Congressman John Lewis’s biography gives him great moral and civic stature, but no special authority to say who is or is not a legitimate president. The issue is, does his accusation against Trump have merit and substance.
Trump responded to John Lewis with misdirection and non sequiturs. Trump did not challenge the substance of Lewis’s charge that Russia’s efforts to elect Trump damage Trump’s legitimacy. Lewis did not deny that Trump won 300+ electoral votes. He did question the legitimacy of a victory won in part with Russian cyberattacks, hacking, disinformation, and possible collusion with Trump’s campaign. Trump maligned Lewis and his district (crime infested? really, Trump? no crime problems in your own backyard?) but did not address what John Lewis actually said.
Lewis hit on one of the main reasons Trump could be perceived as illegitimate, and this past week revealed more about others: e.g. James Comey’s thumb on the scale. Something in his classified briefing yesterday enraged congressional Democrats.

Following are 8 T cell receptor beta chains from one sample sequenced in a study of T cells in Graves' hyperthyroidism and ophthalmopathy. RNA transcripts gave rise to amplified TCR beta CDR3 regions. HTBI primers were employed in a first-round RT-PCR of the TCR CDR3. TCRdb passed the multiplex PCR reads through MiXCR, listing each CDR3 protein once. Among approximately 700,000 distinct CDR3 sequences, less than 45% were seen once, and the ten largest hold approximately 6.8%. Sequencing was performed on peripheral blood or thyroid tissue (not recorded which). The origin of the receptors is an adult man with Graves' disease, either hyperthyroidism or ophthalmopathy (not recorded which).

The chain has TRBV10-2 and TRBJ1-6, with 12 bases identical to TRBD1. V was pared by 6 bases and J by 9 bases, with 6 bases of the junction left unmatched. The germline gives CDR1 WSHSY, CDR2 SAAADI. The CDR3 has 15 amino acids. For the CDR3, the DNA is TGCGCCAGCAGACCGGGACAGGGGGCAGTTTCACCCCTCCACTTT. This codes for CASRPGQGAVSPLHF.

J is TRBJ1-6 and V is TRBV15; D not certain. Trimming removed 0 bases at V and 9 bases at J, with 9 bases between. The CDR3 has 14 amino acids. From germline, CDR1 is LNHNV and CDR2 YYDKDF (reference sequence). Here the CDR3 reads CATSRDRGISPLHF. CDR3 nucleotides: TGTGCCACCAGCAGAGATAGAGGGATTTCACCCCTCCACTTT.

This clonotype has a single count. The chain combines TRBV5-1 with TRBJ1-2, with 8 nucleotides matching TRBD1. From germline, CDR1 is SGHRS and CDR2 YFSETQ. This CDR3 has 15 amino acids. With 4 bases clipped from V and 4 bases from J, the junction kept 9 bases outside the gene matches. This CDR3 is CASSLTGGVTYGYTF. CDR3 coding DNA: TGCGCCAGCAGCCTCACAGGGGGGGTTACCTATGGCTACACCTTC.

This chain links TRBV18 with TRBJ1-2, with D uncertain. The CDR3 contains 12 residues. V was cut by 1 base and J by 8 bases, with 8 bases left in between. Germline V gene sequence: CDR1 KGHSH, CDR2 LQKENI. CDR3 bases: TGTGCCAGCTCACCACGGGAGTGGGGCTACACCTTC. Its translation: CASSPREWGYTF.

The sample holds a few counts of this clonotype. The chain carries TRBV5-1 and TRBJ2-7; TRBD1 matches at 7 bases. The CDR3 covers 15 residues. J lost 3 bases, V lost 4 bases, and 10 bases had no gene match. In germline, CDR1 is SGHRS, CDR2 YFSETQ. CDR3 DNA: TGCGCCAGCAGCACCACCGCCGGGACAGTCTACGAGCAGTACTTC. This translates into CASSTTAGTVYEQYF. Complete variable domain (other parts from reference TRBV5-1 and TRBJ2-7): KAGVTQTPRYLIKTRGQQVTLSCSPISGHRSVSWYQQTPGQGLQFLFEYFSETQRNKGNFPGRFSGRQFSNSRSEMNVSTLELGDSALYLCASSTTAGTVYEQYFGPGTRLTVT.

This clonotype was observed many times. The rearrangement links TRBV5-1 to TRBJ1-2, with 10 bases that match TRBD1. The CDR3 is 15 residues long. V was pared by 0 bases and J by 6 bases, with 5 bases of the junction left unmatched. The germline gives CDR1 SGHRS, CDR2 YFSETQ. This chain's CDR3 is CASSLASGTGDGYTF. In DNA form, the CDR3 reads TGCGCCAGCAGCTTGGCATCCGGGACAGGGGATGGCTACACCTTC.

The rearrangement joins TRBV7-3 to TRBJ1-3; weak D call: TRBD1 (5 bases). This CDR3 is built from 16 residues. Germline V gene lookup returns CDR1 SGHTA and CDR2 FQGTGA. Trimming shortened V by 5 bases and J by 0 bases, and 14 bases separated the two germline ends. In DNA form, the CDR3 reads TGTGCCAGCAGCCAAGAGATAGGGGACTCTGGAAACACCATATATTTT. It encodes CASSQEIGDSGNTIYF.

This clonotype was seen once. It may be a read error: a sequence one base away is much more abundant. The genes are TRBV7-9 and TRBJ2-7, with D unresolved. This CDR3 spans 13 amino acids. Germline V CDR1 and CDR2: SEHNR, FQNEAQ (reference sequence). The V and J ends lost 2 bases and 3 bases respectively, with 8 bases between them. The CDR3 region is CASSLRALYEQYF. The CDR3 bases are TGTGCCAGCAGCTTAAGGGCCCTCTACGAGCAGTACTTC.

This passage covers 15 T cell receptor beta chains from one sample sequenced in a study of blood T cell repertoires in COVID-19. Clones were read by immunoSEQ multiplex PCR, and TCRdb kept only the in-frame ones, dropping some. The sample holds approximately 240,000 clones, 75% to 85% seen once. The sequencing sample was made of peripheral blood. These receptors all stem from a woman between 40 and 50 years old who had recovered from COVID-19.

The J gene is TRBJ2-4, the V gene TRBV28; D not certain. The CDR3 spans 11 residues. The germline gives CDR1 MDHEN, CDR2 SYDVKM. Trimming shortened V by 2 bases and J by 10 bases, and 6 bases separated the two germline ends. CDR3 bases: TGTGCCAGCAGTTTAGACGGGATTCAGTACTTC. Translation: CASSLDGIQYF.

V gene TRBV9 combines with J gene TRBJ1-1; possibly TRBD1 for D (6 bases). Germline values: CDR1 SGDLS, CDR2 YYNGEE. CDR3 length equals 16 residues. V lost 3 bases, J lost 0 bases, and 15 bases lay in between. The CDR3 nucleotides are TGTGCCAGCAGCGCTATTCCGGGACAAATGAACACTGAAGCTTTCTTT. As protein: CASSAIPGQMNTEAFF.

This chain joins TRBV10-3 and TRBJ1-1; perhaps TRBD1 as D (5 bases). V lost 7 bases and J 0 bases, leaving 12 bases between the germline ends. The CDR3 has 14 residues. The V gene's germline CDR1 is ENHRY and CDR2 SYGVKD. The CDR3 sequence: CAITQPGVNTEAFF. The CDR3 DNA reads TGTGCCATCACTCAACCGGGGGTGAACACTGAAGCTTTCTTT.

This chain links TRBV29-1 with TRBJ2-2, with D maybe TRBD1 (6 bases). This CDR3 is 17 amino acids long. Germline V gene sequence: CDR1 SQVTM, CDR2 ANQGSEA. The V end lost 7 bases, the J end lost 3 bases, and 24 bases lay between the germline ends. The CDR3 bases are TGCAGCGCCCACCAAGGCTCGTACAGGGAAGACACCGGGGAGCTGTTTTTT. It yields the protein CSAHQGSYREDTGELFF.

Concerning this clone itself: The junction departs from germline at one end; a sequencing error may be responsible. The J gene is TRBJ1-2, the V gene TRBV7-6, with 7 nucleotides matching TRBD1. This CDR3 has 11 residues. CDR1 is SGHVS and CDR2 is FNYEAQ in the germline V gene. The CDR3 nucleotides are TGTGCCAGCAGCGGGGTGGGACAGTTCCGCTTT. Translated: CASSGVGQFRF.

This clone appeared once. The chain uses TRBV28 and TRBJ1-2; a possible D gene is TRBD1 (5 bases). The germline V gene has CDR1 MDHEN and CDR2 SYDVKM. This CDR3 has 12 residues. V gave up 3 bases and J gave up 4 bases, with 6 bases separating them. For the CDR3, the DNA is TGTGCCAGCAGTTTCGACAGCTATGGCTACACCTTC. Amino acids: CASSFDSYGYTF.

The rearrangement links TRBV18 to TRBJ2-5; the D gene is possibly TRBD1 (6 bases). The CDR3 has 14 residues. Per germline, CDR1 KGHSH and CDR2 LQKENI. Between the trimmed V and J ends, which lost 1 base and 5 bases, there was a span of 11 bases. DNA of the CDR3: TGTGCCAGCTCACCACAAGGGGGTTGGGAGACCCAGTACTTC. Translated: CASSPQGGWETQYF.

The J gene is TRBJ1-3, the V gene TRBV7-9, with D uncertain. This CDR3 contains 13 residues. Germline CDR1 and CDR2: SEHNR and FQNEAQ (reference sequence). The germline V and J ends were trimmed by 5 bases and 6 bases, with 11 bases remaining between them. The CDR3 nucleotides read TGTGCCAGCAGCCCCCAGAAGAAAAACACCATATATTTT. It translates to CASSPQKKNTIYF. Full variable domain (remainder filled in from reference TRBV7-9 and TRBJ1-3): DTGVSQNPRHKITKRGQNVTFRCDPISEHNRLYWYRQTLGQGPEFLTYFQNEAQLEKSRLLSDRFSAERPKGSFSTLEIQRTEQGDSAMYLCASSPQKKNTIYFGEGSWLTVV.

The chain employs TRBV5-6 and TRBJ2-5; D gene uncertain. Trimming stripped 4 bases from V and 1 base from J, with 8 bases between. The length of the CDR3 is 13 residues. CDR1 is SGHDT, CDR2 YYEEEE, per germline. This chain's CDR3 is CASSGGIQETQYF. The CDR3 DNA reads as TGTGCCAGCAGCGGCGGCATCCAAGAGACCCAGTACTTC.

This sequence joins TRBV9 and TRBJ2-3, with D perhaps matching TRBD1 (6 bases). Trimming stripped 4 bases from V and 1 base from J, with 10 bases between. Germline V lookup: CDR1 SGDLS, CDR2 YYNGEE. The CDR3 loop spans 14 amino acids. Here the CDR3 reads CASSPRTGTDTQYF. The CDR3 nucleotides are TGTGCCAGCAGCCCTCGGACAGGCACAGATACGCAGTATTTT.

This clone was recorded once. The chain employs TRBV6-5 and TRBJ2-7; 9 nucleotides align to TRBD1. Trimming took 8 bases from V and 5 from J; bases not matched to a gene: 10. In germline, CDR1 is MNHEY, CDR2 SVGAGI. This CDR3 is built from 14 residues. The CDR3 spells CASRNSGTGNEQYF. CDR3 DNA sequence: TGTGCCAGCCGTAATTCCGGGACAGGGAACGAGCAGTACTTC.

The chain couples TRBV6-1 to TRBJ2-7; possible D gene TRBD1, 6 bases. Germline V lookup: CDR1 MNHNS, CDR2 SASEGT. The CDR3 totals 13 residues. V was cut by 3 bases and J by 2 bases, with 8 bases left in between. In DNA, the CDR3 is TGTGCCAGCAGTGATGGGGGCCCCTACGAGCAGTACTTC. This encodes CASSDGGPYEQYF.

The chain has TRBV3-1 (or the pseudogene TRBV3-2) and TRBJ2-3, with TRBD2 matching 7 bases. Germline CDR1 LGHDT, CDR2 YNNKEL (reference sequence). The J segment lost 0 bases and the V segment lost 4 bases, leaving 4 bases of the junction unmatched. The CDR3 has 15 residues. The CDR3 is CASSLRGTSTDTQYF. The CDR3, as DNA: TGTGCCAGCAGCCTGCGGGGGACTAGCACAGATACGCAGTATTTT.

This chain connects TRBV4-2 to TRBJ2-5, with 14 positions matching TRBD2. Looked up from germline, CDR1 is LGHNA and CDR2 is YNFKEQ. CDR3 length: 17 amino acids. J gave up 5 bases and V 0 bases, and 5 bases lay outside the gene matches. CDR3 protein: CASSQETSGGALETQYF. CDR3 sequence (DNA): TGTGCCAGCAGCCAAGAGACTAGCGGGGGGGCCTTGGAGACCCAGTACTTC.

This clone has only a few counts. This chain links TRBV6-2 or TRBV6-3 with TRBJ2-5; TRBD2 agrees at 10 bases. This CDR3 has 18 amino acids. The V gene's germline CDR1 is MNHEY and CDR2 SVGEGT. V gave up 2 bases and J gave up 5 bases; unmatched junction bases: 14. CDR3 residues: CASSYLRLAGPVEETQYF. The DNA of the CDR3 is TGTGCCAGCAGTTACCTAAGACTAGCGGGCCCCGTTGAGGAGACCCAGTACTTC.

Michael Flynn’s reported five phone calls with the Russian ambassador while President Obama was announcing the expulsion of 35 Russian spies/diplomats (not to mention contacts between Russians and Paul Manafort and Carter Page and, perhaps, Michael Cohen) look suspicious if not illegal if not traitorous.
If President Obama had good reasons to not go public in a strong and decisive way about all this during the campaign, that is between him and the co-authors of his memoirs. I do not know enough to condemn or approve of Obama’s silences.
Trump, weighing all the evidence as best I can, is susceptible to Russian (and perhaps Chinese or Iranian?) blackmail as long as he is president. His best defense is that we elected him knowing full well who he is. He was elected despite openly inviting Russia last summer to commit espionage against his political opponent. And that is a big problem.